By Kevin Taylor,
Whistleblowers are certainly making headline news around the world at the moment with not one, but apparently now two, anonymous American whistleblowers accusing the holder of the highest office in the land of colluding with a foreign power for his own personal political gain.
This particular act of whistleblowing has directly led to a move by US Democrats to impeach the President and potentially have him removed from office. In terms of the consequences of whistleblowing, I doubt the bar could be set any higher.
But whistleblowing can actually be quite a complex area. I’m reminded of a story told by my university lecturer about one American whistleblower financially rewarded for his own negligence and irresponsible behaviour.
The man concerned was responsible for safety inspections on a parts line at a factory.
Because he was paid on a productivity basis, he chose to skimp on the tests, and even pass some parts without testing. After a while he decided to report the company for letting him get away with his own unethical behaviour. The company was heavily fined, but the badly behaving employee received a whistleblower reward.
In my experience as the past chair, and also as a member of, the CIPR’s Professional Practices Committee, none of the anonymous cases that we see has ever involved a whistleblower and that in itself is quite surprising. But perhaps I should first briefly explain how the CIPR process works.
The Institute takes a church and state separation of powers approach to its disciplinary process. The CIPR – via its Board, Council and Standing Committees – sets the rules, but the cases are dealt with at arms-length by an independent Regulatory Consultant who acts as a neutral guide through the process to both the person raising the complaint and to the CIPR member accused of bad behaviour.
The Regulatory Consultant also looks to see if the two parties can come to any agreement – especially as the cases invariably involve fees charged or not paid.
If no agreement is reached, the evidence and the response are heard and judged by a panel that deliberately excludes any current serving member of the CIPR Board or Council.
The CIPR looks to maintain confidentiality throughout this process so that any member accused and cleared of acting unethically can carry on their business without the stain of a public accusation. The Professional Practices Committee oversees the process and appoints the Regulatory Consultant and the members of the professional standards panel, but as far as the complaints are concerned, they are simply reported to the committee by the consultant as case numbers. The description of the case excludes the names of all the parties involved.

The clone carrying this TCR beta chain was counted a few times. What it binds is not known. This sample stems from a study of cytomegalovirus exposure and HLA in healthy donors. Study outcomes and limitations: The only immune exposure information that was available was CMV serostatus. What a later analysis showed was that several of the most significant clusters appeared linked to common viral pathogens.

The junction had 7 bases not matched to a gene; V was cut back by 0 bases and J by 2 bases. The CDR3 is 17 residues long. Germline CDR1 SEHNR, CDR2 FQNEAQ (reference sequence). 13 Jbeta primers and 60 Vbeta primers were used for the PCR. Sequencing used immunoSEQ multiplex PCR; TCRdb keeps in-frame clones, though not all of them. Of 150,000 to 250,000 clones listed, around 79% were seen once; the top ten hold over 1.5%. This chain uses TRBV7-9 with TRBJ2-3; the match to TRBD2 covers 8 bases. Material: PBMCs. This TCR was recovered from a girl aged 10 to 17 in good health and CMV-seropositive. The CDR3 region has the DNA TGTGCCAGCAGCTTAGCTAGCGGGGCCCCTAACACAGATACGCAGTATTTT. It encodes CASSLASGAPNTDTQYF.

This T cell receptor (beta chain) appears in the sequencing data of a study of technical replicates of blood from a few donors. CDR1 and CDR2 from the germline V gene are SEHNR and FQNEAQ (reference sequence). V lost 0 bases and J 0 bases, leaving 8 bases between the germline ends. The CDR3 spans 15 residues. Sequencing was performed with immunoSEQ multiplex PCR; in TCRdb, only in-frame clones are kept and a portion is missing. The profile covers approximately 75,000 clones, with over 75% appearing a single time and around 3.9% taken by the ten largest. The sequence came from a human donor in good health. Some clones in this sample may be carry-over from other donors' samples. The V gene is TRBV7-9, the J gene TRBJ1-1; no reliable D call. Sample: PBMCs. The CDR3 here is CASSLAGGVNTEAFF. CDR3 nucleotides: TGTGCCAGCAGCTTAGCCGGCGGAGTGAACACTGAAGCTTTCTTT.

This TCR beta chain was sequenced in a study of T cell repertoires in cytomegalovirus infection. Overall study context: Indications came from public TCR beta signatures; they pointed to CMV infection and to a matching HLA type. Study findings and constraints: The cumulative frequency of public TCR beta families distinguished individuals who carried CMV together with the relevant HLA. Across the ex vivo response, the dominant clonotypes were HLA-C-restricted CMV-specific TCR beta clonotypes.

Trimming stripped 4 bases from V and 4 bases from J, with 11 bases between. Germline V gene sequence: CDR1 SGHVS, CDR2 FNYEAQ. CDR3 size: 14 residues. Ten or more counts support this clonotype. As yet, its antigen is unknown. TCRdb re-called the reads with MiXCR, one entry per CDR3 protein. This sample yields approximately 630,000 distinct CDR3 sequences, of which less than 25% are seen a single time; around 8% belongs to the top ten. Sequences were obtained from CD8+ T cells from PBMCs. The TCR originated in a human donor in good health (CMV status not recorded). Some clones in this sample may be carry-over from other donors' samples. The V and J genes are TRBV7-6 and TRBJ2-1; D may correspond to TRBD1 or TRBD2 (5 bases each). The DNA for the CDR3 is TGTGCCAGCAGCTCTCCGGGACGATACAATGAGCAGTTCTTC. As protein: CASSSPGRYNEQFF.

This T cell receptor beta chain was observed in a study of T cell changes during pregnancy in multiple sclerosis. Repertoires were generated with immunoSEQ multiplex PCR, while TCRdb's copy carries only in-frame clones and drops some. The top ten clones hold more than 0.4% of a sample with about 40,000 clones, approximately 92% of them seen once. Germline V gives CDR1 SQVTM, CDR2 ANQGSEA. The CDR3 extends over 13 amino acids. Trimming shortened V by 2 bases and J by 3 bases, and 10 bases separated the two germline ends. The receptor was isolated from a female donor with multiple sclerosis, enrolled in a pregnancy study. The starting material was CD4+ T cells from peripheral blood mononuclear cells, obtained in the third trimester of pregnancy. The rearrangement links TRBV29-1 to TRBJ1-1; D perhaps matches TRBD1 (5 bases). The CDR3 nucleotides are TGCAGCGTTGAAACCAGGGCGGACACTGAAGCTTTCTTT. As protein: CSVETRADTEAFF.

In all my time on the committee, I can’t recall a complaint where a member acted as whistleblower against his or her own organisation. Which in turn begs the question whether not being a whistleblower is also potentially unethical.
Imagine being a manager within a consultancy or organisation and discovering that one your directors is running an unethical campaign that breaches the CIPR’s code of professional conduct.
Should you raise a professional practices case with the Institute because the director is a CIPR member? If the director is not an individual member of the CIPR but the consultancy holds PRCA membership, do you report them to that organisation?
The issue for the manager is that being aware that unethical behaviour is taking place and not reporting it, is in itself also a breach of the CIPR code.
You could effectively be the subject of a professional practice complaint for not ‘blowing the whistle’. Of course, if the director is not a member of the Institute and the consultancy does not belong to the PRCA you might struggle to know how to proceed. But the confidential complaints hotline would be able to provide some advice regarding other ways to expose the unethical practice.
I’d like to believe that the lack of PR whistleblowing is a sign that all is healthy and well within the world of our members and the professional PR they practice. In the main, I believe that to be the case. But I do also wonder whether there is a lack of awareness of the process for reporting unethical behaviour, and the fact that – initially at least – the process and advice is confidential.
Of course, reporting your boss for unethical behaviour might be a nuclear option for your career in the short term, but do you want to work for an organisation that behaves that way?
Raising your concerns internally first might be an option, but in the long run being prepared to stand-up to condemn unethical behaviour and champion professional practice will be good for your profile, your prospects and your own peace of mind.